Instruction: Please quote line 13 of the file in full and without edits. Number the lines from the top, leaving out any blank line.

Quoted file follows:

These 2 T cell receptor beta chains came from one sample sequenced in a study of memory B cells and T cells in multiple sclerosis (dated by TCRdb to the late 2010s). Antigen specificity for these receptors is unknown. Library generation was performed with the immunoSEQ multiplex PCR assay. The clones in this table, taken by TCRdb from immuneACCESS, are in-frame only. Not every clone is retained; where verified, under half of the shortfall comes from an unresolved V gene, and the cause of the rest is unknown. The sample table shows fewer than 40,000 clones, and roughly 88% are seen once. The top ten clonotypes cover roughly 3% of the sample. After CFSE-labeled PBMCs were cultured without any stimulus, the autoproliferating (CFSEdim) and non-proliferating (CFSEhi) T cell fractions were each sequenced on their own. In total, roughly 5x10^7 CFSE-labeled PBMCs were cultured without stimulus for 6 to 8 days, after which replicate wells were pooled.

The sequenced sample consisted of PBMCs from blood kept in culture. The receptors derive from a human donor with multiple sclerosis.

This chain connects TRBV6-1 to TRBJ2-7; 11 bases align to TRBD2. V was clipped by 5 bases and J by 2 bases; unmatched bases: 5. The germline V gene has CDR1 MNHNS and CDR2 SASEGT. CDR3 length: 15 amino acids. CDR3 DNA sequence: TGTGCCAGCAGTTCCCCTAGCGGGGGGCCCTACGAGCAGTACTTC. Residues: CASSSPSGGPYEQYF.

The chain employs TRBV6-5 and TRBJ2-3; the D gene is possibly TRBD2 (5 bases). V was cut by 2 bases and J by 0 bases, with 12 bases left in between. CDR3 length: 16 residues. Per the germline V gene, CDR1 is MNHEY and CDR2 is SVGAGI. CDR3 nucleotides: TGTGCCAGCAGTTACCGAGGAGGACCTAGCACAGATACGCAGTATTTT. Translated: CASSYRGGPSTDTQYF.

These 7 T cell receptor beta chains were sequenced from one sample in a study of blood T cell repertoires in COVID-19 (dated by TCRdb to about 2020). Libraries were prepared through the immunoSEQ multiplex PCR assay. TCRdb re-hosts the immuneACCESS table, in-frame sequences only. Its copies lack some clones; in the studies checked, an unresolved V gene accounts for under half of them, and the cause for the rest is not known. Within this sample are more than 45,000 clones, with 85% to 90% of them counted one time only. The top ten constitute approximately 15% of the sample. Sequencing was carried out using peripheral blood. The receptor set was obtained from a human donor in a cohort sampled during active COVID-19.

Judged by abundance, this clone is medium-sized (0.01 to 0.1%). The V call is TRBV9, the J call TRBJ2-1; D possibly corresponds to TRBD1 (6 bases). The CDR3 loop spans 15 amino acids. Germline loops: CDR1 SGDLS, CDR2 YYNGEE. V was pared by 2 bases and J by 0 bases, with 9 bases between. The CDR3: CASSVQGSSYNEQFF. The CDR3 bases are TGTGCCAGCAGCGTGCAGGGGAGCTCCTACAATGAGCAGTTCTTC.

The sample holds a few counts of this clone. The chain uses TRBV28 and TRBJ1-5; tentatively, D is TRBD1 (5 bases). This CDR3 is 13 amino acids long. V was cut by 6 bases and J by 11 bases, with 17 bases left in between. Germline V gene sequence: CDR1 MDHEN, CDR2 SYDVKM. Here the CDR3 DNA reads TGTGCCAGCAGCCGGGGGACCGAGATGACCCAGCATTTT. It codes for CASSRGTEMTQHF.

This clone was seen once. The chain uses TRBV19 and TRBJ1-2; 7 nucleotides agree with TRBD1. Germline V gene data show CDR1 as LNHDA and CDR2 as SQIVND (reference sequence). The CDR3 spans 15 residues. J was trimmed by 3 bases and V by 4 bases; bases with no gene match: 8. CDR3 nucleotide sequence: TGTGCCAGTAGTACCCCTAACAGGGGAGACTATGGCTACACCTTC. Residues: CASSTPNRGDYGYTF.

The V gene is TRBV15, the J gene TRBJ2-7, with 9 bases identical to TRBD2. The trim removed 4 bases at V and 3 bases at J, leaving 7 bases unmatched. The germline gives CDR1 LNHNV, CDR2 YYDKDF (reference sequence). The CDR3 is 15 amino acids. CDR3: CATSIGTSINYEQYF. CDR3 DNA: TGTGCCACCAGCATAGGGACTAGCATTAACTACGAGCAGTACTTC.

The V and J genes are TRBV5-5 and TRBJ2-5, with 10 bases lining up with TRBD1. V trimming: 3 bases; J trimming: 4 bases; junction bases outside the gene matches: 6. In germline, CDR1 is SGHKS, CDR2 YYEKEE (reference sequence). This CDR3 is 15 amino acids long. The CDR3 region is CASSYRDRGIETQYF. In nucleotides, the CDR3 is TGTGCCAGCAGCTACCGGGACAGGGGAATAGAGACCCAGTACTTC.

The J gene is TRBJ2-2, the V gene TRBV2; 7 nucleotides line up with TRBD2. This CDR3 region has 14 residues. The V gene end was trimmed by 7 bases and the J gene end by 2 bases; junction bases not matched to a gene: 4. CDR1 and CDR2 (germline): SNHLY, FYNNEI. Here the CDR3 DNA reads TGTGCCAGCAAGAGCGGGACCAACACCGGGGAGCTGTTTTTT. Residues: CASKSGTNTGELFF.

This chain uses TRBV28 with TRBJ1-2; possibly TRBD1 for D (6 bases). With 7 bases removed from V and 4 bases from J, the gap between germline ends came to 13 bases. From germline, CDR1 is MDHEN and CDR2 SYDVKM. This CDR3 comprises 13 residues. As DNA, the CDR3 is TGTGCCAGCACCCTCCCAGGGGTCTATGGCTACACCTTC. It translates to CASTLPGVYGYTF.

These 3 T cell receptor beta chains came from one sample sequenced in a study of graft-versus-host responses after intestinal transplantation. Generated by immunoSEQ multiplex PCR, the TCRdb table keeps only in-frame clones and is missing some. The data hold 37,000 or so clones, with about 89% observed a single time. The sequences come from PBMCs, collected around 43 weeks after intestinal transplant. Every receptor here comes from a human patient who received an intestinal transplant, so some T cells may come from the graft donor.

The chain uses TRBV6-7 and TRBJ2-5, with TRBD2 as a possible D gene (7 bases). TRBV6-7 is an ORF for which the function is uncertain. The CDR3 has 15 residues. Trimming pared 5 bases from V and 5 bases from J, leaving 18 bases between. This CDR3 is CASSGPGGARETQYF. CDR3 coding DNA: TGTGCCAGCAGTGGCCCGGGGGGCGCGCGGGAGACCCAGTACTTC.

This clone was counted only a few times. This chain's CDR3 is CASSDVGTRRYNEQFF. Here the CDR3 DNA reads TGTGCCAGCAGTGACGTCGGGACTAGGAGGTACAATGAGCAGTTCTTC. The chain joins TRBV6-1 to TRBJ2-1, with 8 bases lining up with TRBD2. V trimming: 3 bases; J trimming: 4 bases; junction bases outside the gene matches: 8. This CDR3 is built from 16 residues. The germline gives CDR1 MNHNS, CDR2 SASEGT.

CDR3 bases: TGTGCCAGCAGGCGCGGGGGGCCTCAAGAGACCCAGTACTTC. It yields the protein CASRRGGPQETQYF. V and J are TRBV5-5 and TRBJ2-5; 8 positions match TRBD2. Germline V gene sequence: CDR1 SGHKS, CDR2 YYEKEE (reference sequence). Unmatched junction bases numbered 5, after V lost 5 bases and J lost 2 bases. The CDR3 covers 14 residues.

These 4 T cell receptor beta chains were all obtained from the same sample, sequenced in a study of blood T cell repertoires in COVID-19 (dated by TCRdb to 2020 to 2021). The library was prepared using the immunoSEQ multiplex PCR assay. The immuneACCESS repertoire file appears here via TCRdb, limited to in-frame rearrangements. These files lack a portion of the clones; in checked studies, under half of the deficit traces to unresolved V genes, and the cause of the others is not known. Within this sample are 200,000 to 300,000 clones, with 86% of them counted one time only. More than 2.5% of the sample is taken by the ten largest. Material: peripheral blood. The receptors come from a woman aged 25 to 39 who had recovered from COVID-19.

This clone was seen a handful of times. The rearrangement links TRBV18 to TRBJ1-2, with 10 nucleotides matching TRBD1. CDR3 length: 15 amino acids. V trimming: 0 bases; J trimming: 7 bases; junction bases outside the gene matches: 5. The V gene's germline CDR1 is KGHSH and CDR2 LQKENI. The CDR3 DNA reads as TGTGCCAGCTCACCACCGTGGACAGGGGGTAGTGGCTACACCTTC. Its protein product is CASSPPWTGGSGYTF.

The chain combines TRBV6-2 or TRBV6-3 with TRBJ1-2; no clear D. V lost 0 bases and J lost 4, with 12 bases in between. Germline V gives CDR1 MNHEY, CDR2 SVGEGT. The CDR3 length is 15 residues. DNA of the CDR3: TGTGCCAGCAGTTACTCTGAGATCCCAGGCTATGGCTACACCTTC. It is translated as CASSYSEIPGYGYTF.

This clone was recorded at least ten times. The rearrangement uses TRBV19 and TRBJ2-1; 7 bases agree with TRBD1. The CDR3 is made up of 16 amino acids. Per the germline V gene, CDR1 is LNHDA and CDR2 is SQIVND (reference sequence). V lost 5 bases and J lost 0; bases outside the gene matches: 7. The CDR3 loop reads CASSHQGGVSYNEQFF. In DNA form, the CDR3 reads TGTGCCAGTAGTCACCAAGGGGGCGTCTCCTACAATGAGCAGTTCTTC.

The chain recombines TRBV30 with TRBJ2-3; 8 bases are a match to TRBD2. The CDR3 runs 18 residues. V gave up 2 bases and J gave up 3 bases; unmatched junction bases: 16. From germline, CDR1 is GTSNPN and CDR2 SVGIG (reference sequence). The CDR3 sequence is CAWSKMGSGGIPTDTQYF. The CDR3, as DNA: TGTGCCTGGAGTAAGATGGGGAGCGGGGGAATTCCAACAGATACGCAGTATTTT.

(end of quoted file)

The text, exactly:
These 3 T cell receptor beta chains came from one sample sequenced in a study of graft-versus-host responses after intestinal transplantation. Generated by immunoSEQ multiplex PCR, the TCRdb table keeps only in-frame clones and is missing some. The data hold 37,000 or so clones, with about 89% observed a single time. The sequences come from PBMCs, collected around 43 weeks after intestinal transplant. Every receptor here comes from a human patient who received an intestinal transplant, so some T cells may come from the graft donor.